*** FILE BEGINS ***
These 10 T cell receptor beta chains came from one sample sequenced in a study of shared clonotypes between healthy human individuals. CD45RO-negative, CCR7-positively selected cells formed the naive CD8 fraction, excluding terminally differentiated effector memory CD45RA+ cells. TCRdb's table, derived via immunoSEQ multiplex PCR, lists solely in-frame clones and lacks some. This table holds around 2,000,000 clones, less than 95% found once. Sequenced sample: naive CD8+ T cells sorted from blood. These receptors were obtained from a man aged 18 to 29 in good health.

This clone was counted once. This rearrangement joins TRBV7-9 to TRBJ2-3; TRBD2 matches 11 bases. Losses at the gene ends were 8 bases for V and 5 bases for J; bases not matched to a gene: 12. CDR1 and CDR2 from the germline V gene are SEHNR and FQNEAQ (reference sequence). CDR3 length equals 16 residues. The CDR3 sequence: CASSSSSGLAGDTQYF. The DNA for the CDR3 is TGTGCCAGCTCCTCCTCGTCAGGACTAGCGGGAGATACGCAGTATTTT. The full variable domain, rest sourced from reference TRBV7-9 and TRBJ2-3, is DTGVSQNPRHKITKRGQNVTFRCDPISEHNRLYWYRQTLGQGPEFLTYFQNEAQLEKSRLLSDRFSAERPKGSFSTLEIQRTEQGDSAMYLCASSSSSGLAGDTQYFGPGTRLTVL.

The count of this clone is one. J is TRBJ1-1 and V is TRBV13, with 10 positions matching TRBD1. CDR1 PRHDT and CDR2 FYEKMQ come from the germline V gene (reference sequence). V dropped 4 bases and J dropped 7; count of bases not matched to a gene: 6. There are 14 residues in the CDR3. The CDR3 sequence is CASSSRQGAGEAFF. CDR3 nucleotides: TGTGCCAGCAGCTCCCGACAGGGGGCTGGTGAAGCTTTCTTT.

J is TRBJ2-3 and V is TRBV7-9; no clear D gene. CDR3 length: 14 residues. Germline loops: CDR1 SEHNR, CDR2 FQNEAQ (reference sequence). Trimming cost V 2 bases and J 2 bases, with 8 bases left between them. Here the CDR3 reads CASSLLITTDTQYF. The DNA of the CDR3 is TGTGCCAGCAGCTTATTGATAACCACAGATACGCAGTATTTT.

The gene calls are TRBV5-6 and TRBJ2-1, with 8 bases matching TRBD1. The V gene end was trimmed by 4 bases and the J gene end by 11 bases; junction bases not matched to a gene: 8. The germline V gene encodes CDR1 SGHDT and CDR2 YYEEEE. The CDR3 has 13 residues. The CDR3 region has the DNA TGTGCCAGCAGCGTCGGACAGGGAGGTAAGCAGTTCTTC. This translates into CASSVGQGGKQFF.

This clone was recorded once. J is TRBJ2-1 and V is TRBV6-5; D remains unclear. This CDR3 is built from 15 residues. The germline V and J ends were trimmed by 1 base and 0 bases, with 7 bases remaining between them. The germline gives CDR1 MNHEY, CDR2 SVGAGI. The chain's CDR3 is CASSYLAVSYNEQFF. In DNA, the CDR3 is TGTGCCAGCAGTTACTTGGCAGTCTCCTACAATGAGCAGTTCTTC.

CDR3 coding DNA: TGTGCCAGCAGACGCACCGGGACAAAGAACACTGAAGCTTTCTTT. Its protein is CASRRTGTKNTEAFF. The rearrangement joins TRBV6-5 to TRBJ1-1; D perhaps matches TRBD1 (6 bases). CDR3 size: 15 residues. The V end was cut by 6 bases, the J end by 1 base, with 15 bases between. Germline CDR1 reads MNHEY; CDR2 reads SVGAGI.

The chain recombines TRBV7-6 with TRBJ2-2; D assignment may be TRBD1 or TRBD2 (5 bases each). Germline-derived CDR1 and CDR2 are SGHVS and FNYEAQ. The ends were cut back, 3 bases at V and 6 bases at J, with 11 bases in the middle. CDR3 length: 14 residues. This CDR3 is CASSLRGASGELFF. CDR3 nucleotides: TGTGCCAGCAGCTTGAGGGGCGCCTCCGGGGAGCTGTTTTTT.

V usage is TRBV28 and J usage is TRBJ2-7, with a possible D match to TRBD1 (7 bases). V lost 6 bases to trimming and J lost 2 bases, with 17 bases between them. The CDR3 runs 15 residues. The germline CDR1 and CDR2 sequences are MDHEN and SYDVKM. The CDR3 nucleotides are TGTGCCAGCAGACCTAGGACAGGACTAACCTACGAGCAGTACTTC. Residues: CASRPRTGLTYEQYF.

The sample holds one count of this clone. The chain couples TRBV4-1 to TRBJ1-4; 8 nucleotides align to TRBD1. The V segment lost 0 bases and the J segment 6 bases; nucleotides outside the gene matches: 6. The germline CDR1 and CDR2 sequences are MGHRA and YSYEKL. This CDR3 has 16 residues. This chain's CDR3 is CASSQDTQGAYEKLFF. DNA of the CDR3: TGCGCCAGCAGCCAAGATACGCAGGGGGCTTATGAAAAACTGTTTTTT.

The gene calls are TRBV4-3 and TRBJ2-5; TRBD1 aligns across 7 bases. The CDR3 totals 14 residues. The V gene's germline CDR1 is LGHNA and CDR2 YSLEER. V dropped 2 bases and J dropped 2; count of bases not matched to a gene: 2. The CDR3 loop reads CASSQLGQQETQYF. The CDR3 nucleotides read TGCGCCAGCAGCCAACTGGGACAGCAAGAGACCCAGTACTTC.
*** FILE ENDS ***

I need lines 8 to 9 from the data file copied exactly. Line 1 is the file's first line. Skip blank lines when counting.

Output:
The chain recombines TRBV7-6 with TRBJ2-2; D assignment may be TRBD1 or TRBD2 (5 bases each). Germline-derived CDR1 and CDR2 are SGHVS and FNYEAQ. The ends were cut back, 3 bases at V and 6 bases at J, with 11 bases in the middle. CDR3 length: 14 residues. This CDR3 is CASSLRGASGELFF. CDR3 nucleotides: TGTGCCAGCAGCTTGAGGGGCGCCTCCGGGGAGCTGTTTTTT.

V usage is TRBV28 and J usage is TRBJ2-7, with a possible D match to TRBD1 (7 bases). V lost 6 bases to trimming and J lost 2 bases, with 17 bases between them. The CDR3 runs 15 residues. The germline CDR1 and CDR2 sequences are MDHEN and SYDVKM. The CDR3 nucleotides are TGTGCCAGCAGACCTAGGACAGGACTAACCTACGAGCAGTACTTC. Residues: CASRPRTGLTYEQYF.